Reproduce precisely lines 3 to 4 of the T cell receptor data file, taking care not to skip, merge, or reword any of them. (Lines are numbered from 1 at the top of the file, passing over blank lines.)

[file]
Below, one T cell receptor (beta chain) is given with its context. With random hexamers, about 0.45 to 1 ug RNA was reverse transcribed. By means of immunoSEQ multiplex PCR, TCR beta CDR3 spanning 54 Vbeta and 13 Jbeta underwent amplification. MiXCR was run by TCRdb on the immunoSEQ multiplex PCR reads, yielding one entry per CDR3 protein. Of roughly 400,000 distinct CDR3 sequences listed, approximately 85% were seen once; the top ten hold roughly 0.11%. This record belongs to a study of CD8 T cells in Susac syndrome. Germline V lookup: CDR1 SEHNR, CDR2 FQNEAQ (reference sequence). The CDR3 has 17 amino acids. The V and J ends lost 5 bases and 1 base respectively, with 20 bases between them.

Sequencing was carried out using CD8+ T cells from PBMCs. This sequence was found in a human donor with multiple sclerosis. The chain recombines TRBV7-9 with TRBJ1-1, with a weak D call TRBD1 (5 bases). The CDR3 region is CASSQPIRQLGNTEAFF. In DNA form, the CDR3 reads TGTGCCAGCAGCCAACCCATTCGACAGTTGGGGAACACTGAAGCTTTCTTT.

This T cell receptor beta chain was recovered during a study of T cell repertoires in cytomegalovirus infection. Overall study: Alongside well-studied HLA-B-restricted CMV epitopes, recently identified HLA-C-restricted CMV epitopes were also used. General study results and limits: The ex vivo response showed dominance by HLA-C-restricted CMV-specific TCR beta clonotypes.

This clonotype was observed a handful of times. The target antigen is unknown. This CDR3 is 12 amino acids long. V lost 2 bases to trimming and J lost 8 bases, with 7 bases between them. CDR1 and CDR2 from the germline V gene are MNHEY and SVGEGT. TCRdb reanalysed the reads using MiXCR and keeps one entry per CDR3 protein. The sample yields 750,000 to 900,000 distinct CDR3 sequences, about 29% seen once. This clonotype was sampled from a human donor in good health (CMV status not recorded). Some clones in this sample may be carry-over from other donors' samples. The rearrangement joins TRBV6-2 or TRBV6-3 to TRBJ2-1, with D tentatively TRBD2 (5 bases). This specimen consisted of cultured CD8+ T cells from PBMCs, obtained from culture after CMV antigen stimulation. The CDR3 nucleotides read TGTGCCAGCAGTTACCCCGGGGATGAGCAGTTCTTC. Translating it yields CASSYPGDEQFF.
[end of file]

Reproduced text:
This T cell receptor beta chain was recovered during a study of T cell repertoires in cytomegalovirus infection. Overall study: Alongside well-studied HLA-B-restricted CMV epitopes, recently identified HLA-C-restricted CMV epitopes were also used. General study results and limits: The ex vivo response showed dominance by HLA-C-restricted CMV-specific TCR beta clonotypes.

This clonotype was observed a handful of times. The target antigen is unknown. This CDR3 is 12 amino acids long. V lost 2 bases to trimming and J lost 8 bases, with 7 bases between them. CDR1 and CDR2 from the germline V gene are MNHEY and SVGEGT. TCRdb reanalysed the reads using MiXCR and keeps one entry per CDR3 protein. The sample yields 750,000 to 900,000 distinct CDR3 sequences, about 29% seen once. This clonotype was sampled from a human donor in good health (CMV status not recorded). Some clones in this sample may be carry-over from other donors' samples. The rearrangement joins TRBV6-2 or TRBV6-3 to TRBJ2-1, with D tentatively TRBD2 (5 bases). This specimen consisted of cultured CD8+ T cells from PBMCs, obtained from culture after CMV antigen stimulation. The CDR3 nucleotides read TGTGCCAGCAGTTACCCCGGGGATGAGCAGTTCTTC. Translating it yields CASSYPGDEQFF.